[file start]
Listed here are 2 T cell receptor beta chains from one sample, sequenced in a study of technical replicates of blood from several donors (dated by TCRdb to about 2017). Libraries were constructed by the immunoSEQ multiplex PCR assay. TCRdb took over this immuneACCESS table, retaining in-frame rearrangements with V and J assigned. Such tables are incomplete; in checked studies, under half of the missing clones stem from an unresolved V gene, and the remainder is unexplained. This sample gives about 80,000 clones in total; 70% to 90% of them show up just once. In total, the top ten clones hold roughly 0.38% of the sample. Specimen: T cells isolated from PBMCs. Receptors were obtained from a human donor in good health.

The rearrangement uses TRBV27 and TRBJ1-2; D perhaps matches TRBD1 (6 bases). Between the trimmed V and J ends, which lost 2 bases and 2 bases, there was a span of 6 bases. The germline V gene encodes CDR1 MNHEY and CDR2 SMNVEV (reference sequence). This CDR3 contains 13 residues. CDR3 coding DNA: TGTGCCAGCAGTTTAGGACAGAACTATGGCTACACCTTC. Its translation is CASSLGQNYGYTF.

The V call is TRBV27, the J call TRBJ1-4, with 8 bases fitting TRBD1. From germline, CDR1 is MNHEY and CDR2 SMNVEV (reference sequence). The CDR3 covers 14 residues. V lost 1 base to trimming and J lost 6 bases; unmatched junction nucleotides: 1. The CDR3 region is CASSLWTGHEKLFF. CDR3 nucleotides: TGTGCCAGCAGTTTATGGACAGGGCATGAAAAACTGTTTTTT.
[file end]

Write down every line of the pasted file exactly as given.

Listed here are 2 T cell receptor beta chains from one sample, sequenced in a study of technical replicates of blood from several donors (dated by TCRdb to about 2017). Libraries were constructed by the immunoSEQ multiplex PCR assay. TCRdb took over this immuneACCESS table, retaining in-frame rearrangements with V and J assigned. Such tables are incomplete; in checked studies, under half of the missing clones stem from an unresolved V gene, and the remainder is unexplained. This sample gives about 80,000 clones in total; 70% to 90% of them show up just once. In total, the top ten clones hold roughly 0.38% of the sample. Specimen: T cells isolated from PBMCs. Receptors were obtained from a human donor in good health.

The rearrangement uses TRBV27 and TRBJ1-2; D perhaps matches TRBD1 (6 bases). Between the trimmed V and J ends, which lost 2 bases and 2 bases, there was a span of 6 bases. The germline V gene encodes CDR1 MNHEY and CDR2 SMNVEV (reference sequence). This CDR3 contains 13 residues. CDR3 coding DNA: TGTGCCAGCAGTTTAGGACAGAACTATGGCTACACCTTC. Its translation is CASSLGQNYGYTF.

The V call is TRBV27, the J call TRBJ1-4, with 8 bases fitting TRBD1. From germline, CDR1 is MNHEY and CDR2 SMNVEV (reference sequence). The CDR3 covers 14 residues. V lost 1 base to trimming and J lost 6 bases; unmatched junction nucleotides: 1. The CDR3 region is CASSLWTGHEKLFF. CDR3 nucleotides: TGTGCCAGCAGTTTATGGACAGGGCATGAAAAACTGTTTTTT.